Companies in fields like construction and energy often spend a lot of time and manpower putting in place processes and systems that allow them to properly manage their remote employees—particularly field workers.
Yet, many companies forget the importance of establishing and implementing processes and systems for onboarding. This is a mistake that can have major repercussions.
According to the content technology experts at Interact, effective employee onboarding can increase employee performance by up to 11 percent, and employees are 58 percent more likely to be at a company 3 years after starting if they complete a comprehensive onboarding process.
But, onboarding remote employees has particular challenges that do not exist for those in the office. The following are a few of the obstacles your company may experience and how to overcome them so that your field employees feel equally as valuable as those in the main office.
1. Getting the HR Work Done
The first challenge is the most straightforward: How do you get the paperwork signed? New employees are required to fill out many forms, from providing payroll details to completing Forms W-4 or I-9.
Digital solutions can facilitate this process with field workers, but not all paperwork can be completed digitally. Most notably, original documents must be physically verified to complete Form I-9.
Be sure to inform employees of the documentation they need to bring and physically verify before their start date so that the paperwork can filed and processed by the time they start (if they are able to physically come in to the office), or encourage the employee to use a notary service in his/her area to verify the documents. Don’t forget to reimburse him/her for the notary fees.
2. Integrating Into Company Culture
Integrating new employees into the company culture—everything from the company’s values, ways of working and dress code—is one of the primary purposes of onboarding. It’s arguably more important to emphasize culture in onboarding for remote and field workers, who are not able to pick up cues about culture from spending the time in the office or with other employees.
For field workers, the culture of the worksite can be different from the culture of the main office, or the office where the onboarding materials are developed.
If this is the case, your onboarding process should include a briefing of new employees about the culture of their work location, as well as the culture of other offices. This will reduce misunderstandings and tension between field workers and office employees.
3. Establishing Communication Norms
Most of the time, field workers can’t pop by a colleague’s office to ask a quick question. If they urgently need a response from someone at another location, what is the best way to get one? What are the communication norms at the company?
If the company encourages employees to use a messaging app or phone call, rather than email (or vice versa), make sure field workers are aware of this and have easy access to the tools they need. It’s also a good idea to inform field workers of any communication expectations.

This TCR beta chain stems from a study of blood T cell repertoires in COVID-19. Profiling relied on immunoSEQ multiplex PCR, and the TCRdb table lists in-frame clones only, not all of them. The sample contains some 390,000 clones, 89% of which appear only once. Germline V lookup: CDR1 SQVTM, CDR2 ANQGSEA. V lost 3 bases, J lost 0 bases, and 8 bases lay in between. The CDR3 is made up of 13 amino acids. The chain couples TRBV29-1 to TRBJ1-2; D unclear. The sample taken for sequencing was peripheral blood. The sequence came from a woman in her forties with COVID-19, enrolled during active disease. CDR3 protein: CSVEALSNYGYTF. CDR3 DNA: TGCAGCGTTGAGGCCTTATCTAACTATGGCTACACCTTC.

For example: If someone emails them, are they expected to respond within the same day? The same hour? Setting expectations will make communication easier for all involved and alleviate miscommunication.
4. Emphasizing Proper IT & Security Protocols
Remote and field workers are more likely than other employees to use company electronics in public places and log onto public Wi-Fi networks. They’re also less likely to have easy access to company tech support, which exposes them to much higher security risks.
As such, their onboarding must cover information on data security (e.g., password policies and security practices, such as the use of anti-virus software). In detail, emphasize how the nature of their work exposes them to greater risk and train them on how to mitigate those risks.
If your company requires that off-site employees use virtual private network (VPN) software when accessing the company computer network, make sure field workers know how to do so.
5. Making Them Feel Like Part of the Team
It can be lonely out there in the field. Help your remote and field workers feel like part of the team from day one by:
- Sending a welcome pack—A welcome pack can be simple (a mug, company t-shirt, notebook and pen), or it can be as creative and elaborate as you want. For a fun gift, a construction company could include a board game related to building, such as The Settlers of Catan or Carcassonne.
- Giving a virtual tour—An office tour is part of the day-one ritual at a new job, and hiring someone to work at another location is no reason to skip it. Use video conferencing software to lead a new employee through the office and introduce him/her to their colleagues from their mobile device.
6. Uniting Around a Common Purpose
It can be difficult for field workers to understand what other employees at other locations do or how the work of those employees contributes to their own assignments. Make sure your field workers understand the company’s mission, vision and goals, and explain how each department helps meet those goals.
Schedule video sessions with managers and other employees to discuss their jobs with new field workers. If it’s difficult to find time because of time-zone differences or other barriers, have office employees record videos for new field employees to watch on their own schedule.
Onboarding remote and field workers requires more effort than onboarding other employees, but thanks to technology, it’s getting easier. Use the tools available to ensure your field workers get the onboarding experience that will make their work more enjoyable and productive.